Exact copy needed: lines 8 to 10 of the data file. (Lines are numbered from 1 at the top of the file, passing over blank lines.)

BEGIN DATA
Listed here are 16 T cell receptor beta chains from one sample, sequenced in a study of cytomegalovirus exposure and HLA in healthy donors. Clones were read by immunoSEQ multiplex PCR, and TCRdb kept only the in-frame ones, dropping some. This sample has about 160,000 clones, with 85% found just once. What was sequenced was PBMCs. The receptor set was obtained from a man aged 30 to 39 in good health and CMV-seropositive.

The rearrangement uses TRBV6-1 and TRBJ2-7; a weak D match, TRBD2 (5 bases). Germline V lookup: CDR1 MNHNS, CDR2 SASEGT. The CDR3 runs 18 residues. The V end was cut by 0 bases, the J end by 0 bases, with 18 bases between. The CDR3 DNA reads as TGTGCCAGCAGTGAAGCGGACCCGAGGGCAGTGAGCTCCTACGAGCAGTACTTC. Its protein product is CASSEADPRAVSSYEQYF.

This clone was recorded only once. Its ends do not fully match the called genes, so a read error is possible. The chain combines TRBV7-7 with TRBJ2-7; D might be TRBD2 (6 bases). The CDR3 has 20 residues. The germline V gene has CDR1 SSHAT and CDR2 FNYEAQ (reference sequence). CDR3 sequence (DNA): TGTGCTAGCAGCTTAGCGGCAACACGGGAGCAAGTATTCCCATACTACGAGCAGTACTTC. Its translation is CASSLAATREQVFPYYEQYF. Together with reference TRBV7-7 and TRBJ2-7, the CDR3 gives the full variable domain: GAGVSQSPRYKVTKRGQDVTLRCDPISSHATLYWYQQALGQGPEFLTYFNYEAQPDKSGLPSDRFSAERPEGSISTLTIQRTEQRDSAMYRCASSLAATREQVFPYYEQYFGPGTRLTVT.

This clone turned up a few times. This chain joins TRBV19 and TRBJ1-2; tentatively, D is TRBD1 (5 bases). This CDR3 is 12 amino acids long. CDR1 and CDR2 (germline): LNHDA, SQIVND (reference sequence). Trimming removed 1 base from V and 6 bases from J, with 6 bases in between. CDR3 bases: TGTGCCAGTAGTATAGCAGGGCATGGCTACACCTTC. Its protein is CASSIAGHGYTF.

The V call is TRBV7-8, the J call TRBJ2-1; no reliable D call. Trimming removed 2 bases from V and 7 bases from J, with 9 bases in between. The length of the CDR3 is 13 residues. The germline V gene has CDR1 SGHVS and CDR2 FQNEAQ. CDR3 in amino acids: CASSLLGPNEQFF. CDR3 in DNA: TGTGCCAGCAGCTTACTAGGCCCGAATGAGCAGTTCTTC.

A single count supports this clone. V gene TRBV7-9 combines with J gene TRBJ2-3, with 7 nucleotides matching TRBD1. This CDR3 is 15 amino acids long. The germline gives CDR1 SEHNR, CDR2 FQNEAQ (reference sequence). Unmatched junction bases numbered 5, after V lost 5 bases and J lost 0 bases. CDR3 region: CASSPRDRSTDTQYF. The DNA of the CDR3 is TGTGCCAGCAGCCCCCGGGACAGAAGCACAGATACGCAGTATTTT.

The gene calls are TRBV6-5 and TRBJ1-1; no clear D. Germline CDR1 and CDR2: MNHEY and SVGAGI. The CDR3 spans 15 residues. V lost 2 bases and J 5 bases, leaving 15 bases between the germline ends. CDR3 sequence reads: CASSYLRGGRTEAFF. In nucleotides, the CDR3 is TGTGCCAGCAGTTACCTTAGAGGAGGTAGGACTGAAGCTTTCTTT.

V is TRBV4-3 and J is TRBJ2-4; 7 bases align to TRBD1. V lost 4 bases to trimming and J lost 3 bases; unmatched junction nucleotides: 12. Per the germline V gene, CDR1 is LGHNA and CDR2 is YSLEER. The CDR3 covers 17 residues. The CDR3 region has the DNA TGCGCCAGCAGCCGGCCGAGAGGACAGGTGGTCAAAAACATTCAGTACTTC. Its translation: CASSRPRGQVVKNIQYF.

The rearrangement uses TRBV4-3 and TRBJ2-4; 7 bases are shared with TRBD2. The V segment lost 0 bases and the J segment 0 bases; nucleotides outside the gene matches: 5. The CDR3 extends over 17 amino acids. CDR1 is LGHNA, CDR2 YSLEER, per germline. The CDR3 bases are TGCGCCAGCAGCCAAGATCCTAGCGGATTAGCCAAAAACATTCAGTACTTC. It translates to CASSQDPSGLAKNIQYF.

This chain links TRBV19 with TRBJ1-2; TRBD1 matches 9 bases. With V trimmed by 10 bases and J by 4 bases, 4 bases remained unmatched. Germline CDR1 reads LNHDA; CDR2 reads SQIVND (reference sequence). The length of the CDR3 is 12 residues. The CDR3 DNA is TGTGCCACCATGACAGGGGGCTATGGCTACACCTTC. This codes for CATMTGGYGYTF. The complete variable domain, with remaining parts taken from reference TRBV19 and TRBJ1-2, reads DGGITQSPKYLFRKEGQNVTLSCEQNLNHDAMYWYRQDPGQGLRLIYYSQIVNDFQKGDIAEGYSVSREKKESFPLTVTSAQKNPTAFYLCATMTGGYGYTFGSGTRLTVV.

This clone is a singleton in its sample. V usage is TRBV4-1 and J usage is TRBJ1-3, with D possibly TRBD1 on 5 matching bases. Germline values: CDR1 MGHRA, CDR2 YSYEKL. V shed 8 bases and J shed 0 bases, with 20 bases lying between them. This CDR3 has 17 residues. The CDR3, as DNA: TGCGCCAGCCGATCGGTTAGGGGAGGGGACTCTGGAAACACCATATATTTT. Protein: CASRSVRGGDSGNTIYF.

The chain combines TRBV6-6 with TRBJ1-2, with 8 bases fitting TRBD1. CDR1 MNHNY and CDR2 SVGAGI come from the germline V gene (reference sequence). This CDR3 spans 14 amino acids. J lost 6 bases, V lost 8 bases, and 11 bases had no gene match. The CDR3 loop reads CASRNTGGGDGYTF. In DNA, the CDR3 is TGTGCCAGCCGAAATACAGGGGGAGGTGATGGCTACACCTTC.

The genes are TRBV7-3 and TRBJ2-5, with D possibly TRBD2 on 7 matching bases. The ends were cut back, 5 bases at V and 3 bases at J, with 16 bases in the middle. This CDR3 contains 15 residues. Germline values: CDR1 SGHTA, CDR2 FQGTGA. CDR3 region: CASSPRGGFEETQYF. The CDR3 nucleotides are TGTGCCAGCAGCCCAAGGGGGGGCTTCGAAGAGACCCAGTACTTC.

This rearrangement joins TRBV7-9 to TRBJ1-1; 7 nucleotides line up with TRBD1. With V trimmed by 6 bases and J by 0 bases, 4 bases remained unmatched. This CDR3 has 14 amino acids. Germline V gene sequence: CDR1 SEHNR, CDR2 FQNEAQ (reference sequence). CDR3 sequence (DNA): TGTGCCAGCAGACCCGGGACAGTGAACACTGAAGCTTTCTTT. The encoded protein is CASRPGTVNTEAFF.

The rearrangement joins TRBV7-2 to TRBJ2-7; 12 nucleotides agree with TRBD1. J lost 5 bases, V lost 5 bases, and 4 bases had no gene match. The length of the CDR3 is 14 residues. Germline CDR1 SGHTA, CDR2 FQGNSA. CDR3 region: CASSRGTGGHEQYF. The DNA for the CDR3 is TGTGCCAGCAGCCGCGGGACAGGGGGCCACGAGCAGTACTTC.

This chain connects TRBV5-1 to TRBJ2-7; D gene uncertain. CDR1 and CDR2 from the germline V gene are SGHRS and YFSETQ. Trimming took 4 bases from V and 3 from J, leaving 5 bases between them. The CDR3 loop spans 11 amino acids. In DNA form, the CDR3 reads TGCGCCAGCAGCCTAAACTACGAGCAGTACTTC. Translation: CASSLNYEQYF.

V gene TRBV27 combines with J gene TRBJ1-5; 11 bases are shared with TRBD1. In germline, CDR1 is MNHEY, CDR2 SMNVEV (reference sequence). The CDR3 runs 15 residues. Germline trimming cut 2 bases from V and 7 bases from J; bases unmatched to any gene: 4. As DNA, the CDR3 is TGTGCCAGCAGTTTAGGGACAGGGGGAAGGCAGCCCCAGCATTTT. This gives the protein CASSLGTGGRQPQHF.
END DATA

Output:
V is TRBV4-3 and J is TRBJ2-4; 7 bases align to TRBD1. V lost 4 bases to trimming and J lost 3 bases; unmatched junction nucleotides: 12. Per the germline V gene, CDR1 is LGHNA and CDR2 is YSLEER. The CDR3 covers 17 residues. The CDR3 region has the DNA TGCGCCAGCAGCCGGCCGAGAGGACAGGTGGTCAAAAACATTCAGTACTTC. Its translation: CASSRPRGQVVKNIQYF.

The rearrangement uses TRBV4-3 and TRBJ2-4; 7 bases are shared with TRBD2. The V segment lost 0 bases and the J segment 0 bases; nucleotides outside the gene matches: 5. The CDR3 extends over 17 amino acids. CDR1 is LGHNA, CDR2 YSLEER, per germline. The CDR3 bases are TGCGCCAGCAGCCAAGATCCTAGCGGATTAGCCAAAAACATTCAGTACTTC. It translates to CASSQDPSGLAKNIQYF.

This chain links TRBV19 with TRBJ1-2; TRBD1 matches 9 bases. With V trimmed by 10 bases and J by 4 bases, 4 bases remained unmatched. Germline CDR1 reads LNHDA; CDR2 reads SQIVND (reference sequence). The length of the CDR3 is 12 residues. The CDR3 DNA is TGTGCCACCATGACAGGGGGCTATGGCTACACCTTC. This codes for CATMTGGYGYTF. The complete variable domain, with remaining parts taken from reference TRBV19 and TRBJ1-2, reads DGGITQSPKYLFRKEGQNVTLSCEQNLNHDAMYWYRQDPGQGLRLIYYSQIVNDFQKGDIAEGYSVSREKKESFPLTVTSAQKNPTAFYLCATMTGGYGYTFGSGTRLTVV.